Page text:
Mother-of-two claims refusal to pay her welfare benefits breaches EU law
A Romanian mother-of-two claims the Department of Social Protection’s refusal to pay her various welfare benefits, including child benefit, breaches EU law.
In refusing the benefits, Ireland had applied a "right to reside" test, the High Court heard.
The European Commission has brought infringement proceedings against the UK over its application of that test, on which an opinion of the Advocate General of the Court of Justice of the EU due in September, Ms Justice Iseult O'Malley was told.
The Department opposes the woman's case and says it was significant she had not, in her benefit applications, a right to reside here.
Several decisions of the Irish and European courts support the Department's application of the right to reside test, it argues.
EU member states have considerable discretion relating to payment of social assistance, it is also argued.
The woman, a member of the Roma community, says she came here in 2008 "in an effort to escape the cycle of poverty and discrimination which I lived with in Romania and to create a better life for myself and my children".
She has survived to date by selling the Big Issue, begging and on charity food vouchers, she said.
Her difficulties trying to survive in very difficult housing conditions were recognised by the HSE but, apart from some exceptional needs payments, she had received no welfare benefits.
Her family fled their home, "such as it was", in Waterford last year when "angry gangs" of up to one hundred people protested outside, smashed windows and kicked in the front door, she said.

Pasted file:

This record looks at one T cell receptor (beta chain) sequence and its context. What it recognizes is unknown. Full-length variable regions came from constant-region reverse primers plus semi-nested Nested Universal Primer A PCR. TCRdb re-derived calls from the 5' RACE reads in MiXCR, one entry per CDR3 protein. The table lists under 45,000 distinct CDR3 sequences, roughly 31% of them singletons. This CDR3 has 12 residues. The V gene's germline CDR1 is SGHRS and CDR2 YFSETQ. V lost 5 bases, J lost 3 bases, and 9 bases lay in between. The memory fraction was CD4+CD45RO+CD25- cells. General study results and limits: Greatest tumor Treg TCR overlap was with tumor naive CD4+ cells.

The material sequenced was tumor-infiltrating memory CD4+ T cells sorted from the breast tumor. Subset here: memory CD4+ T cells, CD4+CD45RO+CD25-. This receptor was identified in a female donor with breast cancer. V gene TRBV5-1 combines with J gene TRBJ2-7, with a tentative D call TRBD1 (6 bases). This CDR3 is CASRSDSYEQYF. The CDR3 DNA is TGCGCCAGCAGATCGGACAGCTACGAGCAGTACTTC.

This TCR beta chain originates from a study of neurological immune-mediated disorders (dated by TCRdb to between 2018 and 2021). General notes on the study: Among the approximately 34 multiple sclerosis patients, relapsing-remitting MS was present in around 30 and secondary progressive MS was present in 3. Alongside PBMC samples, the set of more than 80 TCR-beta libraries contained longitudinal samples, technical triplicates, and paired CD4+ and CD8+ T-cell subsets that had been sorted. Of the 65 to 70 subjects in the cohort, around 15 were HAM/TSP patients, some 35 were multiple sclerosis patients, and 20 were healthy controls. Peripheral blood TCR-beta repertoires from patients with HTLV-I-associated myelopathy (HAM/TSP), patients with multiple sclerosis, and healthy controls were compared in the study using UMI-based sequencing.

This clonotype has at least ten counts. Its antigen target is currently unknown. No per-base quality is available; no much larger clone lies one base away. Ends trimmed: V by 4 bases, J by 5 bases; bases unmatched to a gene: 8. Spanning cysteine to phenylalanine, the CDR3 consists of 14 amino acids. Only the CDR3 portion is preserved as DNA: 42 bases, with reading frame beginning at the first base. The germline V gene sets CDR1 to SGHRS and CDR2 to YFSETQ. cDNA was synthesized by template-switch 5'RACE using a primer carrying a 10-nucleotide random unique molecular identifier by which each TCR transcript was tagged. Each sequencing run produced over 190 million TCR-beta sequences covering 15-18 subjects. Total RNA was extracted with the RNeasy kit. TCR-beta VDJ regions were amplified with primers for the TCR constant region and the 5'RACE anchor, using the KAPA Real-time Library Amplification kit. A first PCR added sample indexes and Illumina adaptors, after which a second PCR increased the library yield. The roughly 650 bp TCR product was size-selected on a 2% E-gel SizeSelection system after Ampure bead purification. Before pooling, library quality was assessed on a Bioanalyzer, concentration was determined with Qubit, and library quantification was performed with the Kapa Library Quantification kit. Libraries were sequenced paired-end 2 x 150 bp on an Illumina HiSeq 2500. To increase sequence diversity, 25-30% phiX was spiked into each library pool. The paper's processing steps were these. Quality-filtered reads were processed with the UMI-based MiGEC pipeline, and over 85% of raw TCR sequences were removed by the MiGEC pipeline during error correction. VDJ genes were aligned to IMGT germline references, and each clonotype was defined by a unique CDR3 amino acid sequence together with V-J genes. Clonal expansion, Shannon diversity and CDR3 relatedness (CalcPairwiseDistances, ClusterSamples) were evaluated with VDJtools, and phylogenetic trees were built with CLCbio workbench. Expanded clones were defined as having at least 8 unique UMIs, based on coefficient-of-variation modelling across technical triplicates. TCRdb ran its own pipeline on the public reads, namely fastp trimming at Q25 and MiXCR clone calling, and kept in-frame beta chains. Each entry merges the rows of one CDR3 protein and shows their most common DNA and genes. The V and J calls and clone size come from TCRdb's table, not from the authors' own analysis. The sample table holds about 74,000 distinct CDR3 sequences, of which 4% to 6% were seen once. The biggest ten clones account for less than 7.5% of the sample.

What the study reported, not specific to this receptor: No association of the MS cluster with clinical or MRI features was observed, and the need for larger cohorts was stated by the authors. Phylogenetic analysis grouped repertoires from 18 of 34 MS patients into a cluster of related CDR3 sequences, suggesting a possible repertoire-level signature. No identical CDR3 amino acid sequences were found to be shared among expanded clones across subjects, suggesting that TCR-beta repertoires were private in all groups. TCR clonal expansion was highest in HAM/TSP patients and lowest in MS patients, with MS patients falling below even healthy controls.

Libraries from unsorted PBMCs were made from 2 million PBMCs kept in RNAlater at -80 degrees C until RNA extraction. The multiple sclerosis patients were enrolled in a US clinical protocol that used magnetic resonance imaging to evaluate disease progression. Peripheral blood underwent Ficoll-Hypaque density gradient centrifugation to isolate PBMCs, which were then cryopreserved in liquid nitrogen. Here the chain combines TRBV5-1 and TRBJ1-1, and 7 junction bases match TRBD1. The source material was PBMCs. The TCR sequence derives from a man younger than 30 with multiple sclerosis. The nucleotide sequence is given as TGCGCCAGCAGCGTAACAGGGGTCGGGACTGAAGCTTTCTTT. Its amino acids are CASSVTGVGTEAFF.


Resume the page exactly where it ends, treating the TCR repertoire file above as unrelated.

Her children, then attending primary and pre-school, were "terrified".
She applied for Supplementary Welfare Allowance, Jobseeker's Allowance and child benefit on various dates last year but was refused.
Derek Shorthall BL, for the woman, argued Ireland was not entitled to refuse benefits to the woman, an EU national, on foot of application of a test based on whether she has a right to reside in the State under the 2006 EC (Free Movement of Persons) Regulations.
Depending on the payment at issue, EU law applies different tests, he submitted.
The test for social assistance was whether payment of that would impose an unreasonable burden on the relevant member state, plus a proportionality test, he said.
The correct test for child benefit was whether or not the claimant was habitually resident within the relevant member state.
When considering eligibility for benefits, both the UK and Ireland first apply the “right to reside” test before moving on to consider the “habitual residence” condition and that is contrary to EU law, counsel argued.
The right to reside test was a “blunt instrument” being applied irrespective of the purpose of a benefit payment.
Because the woman’s partner has in the last few weeks secured employment, with the effect she now has a right to reside, her claim is confined to an entitlement to retrospective payments but the core issue remains, counsel added.
In affidavits for the Department, it was stated the benefits were refused because the woman did not satisfy the habitual residence legal pre-condition for payment of such benefits.
The woman had not established she had a right to reside here under the relevant EC regulations, it said.
The case continues.